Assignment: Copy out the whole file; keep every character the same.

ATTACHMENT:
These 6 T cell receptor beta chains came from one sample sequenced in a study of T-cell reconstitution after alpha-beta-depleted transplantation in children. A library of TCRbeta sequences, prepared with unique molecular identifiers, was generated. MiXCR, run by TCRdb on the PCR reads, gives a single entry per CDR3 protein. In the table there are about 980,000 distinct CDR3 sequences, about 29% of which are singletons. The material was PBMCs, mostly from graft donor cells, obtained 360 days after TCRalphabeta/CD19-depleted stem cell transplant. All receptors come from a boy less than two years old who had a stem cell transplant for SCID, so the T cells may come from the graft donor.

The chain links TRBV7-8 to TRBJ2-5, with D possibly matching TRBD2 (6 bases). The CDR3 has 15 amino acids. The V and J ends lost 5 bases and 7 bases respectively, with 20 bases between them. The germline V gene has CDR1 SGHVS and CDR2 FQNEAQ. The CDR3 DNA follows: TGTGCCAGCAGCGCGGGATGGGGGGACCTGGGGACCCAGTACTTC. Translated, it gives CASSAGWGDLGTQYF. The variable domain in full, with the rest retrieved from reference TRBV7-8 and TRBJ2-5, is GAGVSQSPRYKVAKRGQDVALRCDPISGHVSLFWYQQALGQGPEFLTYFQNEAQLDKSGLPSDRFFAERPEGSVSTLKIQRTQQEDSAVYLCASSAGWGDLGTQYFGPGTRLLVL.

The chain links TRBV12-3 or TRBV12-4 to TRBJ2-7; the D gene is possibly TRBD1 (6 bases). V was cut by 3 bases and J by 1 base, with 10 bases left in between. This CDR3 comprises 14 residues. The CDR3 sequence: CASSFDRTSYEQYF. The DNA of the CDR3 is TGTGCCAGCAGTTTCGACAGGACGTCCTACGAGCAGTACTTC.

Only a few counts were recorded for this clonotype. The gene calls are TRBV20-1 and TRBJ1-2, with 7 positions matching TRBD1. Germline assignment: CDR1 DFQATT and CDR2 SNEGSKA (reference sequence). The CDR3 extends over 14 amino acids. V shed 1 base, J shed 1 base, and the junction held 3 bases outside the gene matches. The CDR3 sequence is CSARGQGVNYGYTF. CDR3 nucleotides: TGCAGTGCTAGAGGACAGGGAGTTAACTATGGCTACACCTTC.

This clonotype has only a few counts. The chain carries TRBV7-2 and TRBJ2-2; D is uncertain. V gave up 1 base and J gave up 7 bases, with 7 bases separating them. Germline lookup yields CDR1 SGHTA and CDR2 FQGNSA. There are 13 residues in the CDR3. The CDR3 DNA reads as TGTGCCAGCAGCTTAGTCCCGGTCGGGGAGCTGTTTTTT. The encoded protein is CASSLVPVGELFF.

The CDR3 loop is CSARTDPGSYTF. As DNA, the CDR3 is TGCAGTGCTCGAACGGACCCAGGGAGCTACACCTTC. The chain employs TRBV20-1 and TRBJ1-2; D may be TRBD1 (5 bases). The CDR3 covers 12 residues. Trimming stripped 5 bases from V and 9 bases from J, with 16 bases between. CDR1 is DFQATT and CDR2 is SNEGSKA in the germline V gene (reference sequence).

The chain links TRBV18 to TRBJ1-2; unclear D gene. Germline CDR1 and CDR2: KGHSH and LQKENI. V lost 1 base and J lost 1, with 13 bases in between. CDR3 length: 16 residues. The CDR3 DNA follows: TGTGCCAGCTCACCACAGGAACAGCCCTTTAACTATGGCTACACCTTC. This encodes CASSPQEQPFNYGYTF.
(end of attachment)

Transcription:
These 6 T cell receptor beta chains came from one sample sequenced in a study of T-cell reconstitution after alpha-beta-depleted transplantation in children. A library of TCRbeta sequences, prepared with unique molecular identifiers, was generated. MiXCR, run by TCRdb on the PCR reads, gives a single entry per CDR3 protein. In the table there are about 980,000 distinct CDR3 sequences, about 29% of which are singletons. The material was PBMCs, mostly from graft donor cells, obtained 360 days after TCRalphabeta/CD19-depleted stem cell transplant. All receptors come from a boy less than two years old who had a stem cell transplant for SCID, so the T cells may come from the graft donor.

The chain links TRBV7-8 to TRBJ2-5, with D possibly matching TRBD2 (6 bases). The CDR3 has 15 amino acids. The V and J ends lost 5 bases and 7 bases respectively, with 20 bases between them. The germline V gene has CDR1 SGHVS and CDR2 FQNEAQ. The CDR3 DNA follows: TGTGCCAGCAGCGCGGGATGGGGGGACCTGGGGACCCAGTACTTC. Translated, it gives CASSAGWGDLGTQYF. The variable domain in full, with the rest retrieved from reference TRBV7-8 and TRBJ2-5, is GAGVSQSPRYKVAKRGQDVALRCDPISGHVSLFWYQQALGQGPEFLTYFQNEAQLDKSGLPSDRFFAERPEGSVSTLKIQRTQQEDSAVYLCASSAGWGDLGTQYFGPGTRLLVL.

The chain links TRBV12-3 or TRBV12-4 to TRBJ2-7; the D gene is possibly TRBD1 (6 bases). V was cut by 3 bases and J by 1 base, with 10 bases left in between. This CDR3 comprises 14 residues. The CDR3 sequence: CASSFDRTSYEQYF. The DNA of the CDR3 is TGTGCCAGCAGTTTCGACAGGACGTCCTACGAGCAGTACTTC.

Only a few counts were recorded for this clonotype. The gene calls are TRBV20-1 and TRBJ1-2, with 7 positions matching TRBD1. Germline assignment: CDR1 DFQATT and CDR2 SNEGSKA (reference sequence). The CDR3 extends over 14 amino acids. V shed 1 base, J shed 1 base, and the junction held 3 bases outside the gene matches. The CDR3 sequence is CSARGQGVNYGYTF. CDR3 nucleotides: TGCAGTGCTAGAGGACAGGGAGTTAACTATGGCTACACCTTC.

This clonotype has only a few counts. The chain carries TRBV7-2 and TRBJ2-2; D is uncertain. V gave up 1 base and J gave up 7 bases, with 7 bases separating them. Germline lookup yields CDR1 SGHTA and CDR2 FQGNSA. There are 13 residues in the CDR3. The CDR3 DNA reads as TGTGCCAGCAGCTTAGTCCCGGTCGGGGAGCTGTTTTTT. The encoded protein is CASSLVPVGELFF.

The CDR3 loop is CSARTDPGSYTF. As DNA, the CDR3 is TGCAGTGCTCGAACGGACCCAGGGAGCTACACCTTC. The chain employs TRBV20-1 and TRBJ1-2; D may be TRBD1 (5 bases). The CDR3 covers 12 residues. Trimming stripped 5 bases from V and 9 bases from J, with 16 bases between. CDR1 is DFQATT and CDR2 is SNEGSKA in the germline V gene (reference sequence).

The chain links TRBV18 to TRBJ1-2; unclear D gene. Germline CDR1 and CDR2: KGHSH and LQKENI. V lost 1 base and J lost 1, with 13 bases in between. CDR3 length: 16 residues. The CDR3 DNA follows: TGTGCCAGCTCACCACAGGAACAGCCCTTTAACTATGGCTACACCTTC. This encodes CASSPQEQPFNYGYTF.